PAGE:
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Poem by Francis Turner Palgrave

The Poets Euthanasia

November: 1674

Cloked in gray threadbare poverty, and blind,
Age-weak, and desolate, and beloved of God;
High-heartedness to long repulse resign'd,
Yet bating not one jot of hope, he trod
The sunless skyless streets he could not see;
By those faint feet made sacrosanct to me.

Yet on that laureate brow the sign he wore
Of Phoebus' wrath; who,--for his favourite child,
When war and faction raised their rancorous roar,
Leagued with fanatic frenzy, blood-defiled,
To the sweet Muses and himself untrue,--
Around the head he loved thick darkness threw.

--He goes:--But with him glides the Pleiad throng
Of that imperial line, whom Phoebus owns
His ownest: for, since his, no later song
Has soar'd, as wide-wing'd, to the diadem'd thrones
That, in their inmost heaven, the Muses high
Set for the sons of immortality.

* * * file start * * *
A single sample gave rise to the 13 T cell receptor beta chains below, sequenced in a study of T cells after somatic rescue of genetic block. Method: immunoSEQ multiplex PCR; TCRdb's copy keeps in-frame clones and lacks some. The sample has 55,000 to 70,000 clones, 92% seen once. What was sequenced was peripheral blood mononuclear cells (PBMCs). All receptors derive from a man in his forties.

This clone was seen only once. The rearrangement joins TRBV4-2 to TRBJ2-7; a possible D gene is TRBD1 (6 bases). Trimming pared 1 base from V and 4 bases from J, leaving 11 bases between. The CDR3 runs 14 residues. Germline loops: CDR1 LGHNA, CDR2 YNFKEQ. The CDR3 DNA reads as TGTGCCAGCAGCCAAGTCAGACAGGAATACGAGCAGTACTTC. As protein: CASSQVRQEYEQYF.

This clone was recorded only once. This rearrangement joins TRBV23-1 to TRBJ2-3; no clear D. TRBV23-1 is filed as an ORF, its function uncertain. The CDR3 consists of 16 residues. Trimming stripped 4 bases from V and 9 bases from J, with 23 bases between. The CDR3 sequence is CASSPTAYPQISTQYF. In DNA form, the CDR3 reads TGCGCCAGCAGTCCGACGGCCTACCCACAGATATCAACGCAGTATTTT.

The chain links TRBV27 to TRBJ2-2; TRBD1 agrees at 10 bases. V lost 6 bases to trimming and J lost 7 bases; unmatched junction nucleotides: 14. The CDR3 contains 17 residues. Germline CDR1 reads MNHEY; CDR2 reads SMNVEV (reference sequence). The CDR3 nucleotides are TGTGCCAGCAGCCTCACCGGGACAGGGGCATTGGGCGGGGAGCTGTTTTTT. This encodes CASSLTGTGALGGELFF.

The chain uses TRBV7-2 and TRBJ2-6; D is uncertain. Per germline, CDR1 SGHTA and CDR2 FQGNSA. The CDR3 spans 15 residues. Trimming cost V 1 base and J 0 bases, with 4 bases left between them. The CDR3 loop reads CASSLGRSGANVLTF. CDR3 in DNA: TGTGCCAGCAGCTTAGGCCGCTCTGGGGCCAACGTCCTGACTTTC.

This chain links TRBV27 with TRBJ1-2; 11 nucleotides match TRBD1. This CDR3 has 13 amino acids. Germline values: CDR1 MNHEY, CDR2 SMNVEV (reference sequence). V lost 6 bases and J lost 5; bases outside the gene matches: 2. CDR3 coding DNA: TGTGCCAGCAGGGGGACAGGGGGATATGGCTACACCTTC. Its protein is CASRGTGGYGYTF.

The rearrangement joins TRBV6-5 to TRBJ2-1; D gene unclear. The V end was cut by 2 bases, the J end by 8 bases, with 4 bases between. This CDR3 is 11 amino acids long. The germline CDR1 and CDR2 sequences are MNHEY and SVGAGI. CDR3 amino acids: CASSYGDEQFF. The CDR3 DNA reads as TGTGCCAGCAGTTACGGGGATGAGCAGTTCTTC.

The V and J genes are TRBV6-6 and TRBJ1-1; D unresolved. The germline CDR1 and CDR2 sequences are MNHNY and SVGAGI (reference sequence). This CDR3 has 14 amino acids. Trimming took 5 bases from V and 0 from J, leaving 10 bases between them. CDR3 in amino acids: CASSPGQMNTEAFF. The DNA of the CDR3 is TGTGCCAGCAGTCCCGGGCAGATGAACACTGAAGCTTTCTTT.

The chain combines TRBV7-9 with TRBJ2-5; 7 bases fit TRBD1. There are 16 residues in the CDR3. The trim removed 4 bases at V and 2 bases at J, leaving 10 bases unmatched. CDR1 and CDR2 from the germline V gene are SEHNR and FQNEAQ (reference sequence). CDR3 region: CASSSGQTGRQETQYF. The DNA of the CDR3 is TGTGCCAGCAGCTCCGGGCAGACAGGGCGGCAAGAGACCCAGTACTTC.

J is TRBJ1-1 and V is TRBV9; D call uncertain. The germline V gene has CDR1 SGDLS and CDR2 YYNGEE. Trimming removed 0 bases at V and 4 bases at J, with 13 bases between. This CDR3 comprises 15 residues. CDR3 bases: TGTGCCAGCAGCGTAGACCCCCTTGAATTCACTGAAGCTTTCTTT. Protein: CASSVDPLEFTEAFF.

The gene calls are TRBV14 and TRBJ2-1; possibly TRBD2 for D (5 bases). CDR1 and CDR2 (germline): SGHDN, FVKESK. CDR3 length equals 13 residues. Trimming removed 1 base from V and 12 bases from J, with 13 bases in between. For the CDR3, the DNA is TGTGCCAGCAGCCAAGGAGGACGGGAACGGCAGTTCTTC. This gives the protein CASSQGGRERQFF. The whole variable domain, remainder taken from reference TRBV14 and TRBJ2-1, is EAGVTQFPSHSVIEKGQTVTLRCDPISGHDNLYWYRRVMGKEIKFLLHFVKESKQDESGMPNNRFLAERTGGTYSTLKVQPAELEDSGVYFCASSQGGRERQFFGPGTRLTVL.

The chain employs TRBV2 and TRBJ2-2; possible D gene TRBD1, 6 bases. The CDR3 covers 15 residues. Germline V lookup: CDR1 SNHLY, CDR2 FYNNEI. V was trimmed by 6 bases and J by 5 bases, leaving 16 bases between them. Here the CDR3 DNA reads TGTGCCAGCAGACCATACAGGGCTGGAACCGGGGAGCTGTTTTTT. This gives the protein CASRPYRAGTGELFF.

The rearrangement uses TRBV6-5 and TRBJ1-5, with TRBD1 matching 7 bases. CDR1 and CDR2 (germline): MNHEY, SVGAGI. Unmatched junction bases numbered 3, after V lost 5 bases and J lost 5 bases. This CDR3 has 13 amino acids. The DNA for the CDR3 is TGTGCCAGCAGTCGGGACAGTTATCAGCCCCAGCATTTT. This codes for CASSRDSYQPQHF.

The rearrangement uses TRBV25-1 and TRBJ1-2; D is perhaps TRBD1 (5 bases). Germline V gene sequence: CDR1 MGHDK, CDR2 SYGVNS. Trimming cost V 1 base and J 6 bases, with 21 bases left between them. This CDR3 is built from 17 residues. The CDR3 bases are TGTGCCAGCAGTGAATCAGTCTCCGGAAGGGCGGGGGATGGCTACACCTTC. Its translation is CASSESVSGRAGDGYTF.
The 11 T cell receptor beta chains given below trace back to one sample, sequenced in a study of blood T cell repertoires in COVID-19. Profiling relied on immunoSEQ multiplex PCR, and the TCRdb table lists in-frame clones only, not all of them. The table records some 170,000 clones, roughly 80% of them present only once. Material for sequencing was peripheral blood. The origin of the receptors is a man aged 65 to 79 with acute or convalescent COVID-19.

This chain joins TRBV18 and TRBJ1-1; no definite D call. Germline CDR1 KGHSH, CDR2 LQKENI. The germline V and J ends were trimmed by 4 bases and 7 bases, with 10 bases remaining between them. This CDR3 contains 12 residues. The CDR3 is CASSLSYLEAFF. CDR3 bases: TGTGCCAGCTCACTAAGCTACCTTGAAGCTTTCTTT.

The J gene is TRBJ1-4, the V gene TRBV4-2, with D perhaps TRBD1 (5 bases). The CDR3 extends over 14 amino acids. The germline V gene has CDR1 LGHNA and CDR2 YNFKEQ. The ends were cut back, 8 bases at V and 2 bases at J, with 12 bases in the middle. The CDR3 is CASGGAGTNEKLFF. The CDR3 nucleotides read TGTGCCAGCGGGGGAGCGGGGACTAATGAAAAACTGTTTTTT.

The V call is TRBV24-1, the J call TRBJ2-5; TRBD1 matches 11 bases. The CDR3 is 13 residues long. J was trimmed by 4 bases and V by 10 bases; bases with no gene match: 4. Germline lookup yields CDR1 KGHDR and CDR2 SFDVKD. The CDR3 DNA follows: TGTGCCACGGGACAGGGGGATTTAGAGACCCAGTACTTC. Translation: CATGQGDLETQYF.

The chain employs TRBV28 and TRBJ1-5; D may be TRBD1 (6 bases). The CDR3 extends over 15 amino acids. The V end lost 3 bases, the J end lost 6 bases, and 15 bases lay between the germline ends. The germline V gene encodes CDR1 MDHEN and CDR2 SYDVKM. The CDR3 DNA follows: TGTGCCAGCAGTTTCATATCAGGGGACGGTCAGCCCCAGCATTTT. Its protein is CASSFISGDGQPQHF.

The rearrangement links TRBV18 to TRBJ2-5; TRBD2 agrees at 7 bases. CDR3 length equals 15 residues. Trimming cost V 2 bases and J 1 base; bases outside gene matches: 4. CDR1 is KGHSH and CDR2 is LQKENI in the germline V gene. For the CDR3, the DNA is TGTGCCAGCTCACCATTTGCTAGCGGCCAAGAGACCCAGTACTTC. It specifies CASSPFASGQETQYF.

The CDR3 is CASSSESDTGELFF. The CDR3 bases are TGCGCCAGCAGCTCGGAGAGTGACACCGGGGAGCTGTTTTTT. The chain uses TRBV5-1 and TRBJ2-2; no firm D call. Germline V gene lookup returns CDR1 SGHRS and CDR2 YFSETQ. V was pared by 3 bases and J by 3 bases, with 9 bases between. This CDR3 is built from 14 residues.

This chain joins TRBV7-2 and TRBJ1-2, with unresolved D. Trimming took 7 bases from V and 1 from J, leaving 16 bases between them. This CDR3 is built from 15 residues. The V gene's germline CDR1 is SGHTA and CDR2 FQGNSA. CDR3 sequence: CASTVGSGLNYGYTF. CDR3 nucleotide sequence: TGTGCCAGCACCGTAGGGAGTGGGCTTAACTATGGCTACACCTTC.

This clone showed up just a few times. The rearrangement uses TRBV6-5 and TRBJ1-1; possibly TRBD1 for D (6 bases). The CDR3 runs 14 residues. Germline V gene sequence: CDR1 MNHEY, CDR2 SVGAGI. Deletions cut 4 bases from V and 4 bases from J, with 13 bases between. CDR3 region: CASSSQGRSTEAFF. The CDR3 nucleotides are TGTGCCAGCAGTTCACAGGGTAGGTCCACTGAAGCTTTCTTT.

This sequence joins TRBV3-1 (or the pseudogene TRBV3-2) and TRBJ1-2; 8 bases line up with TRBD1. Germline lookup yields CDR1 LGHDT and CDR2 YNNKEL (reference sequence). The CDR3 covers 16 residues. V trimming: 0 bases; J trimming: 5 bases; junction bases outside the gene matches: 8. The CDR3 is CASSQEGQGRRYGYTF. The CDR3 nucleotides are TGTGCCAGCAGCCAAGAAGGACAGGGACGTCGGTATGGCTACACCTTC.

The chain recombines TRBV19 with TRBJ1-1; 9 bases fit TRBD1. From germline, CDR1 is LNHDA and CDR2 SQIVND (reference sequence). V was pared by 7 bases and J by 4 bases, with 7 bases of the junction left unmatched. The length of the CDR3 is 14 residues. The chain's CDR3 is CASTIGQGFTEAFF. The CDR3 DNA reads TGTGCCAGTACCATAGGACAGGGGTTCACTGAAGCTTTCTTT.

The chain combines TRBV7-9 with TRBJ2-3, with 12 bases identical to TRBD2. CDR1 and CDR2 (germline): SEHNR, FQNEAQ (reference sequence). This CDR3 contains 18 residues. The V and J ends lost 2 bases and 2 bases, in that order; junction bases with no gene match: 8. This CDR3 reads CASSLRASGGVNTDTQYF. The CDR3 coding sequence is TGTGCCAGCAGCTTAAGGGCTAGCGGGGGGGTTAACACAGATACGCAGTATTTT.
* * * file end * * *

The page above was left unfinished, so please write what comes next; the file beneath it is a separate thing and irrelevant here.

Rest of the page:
Most loved, most lovely, near him as he went,
Vergil: and He, supremest for all time,
In hoary blindness:--But the sweet lament
Of Lesbian love, the Parian song sublime,
Follow'd:--and that stern Florentine apart
Cowl'd himself dark in thought, within his heart

Nursing the dream of Church and Caesar's State,
Empire and Faith:--while Fancy's favourite child,
The myriad-minded, moving up sedate
Beckon'd his countryman, and inly smiled:--
Then that august Theophany paled from view,
To higher stars drawn up, and kingdoms new.

Francis Turner Palgrave

Francis Turner Palgrave's other poems:
  1. A Home in the Palace
  2. Alfred The Great
  3. Blenheim
  4. In the Valley of the Grande Chartreuse
  5. Elizabeth at Tilbury

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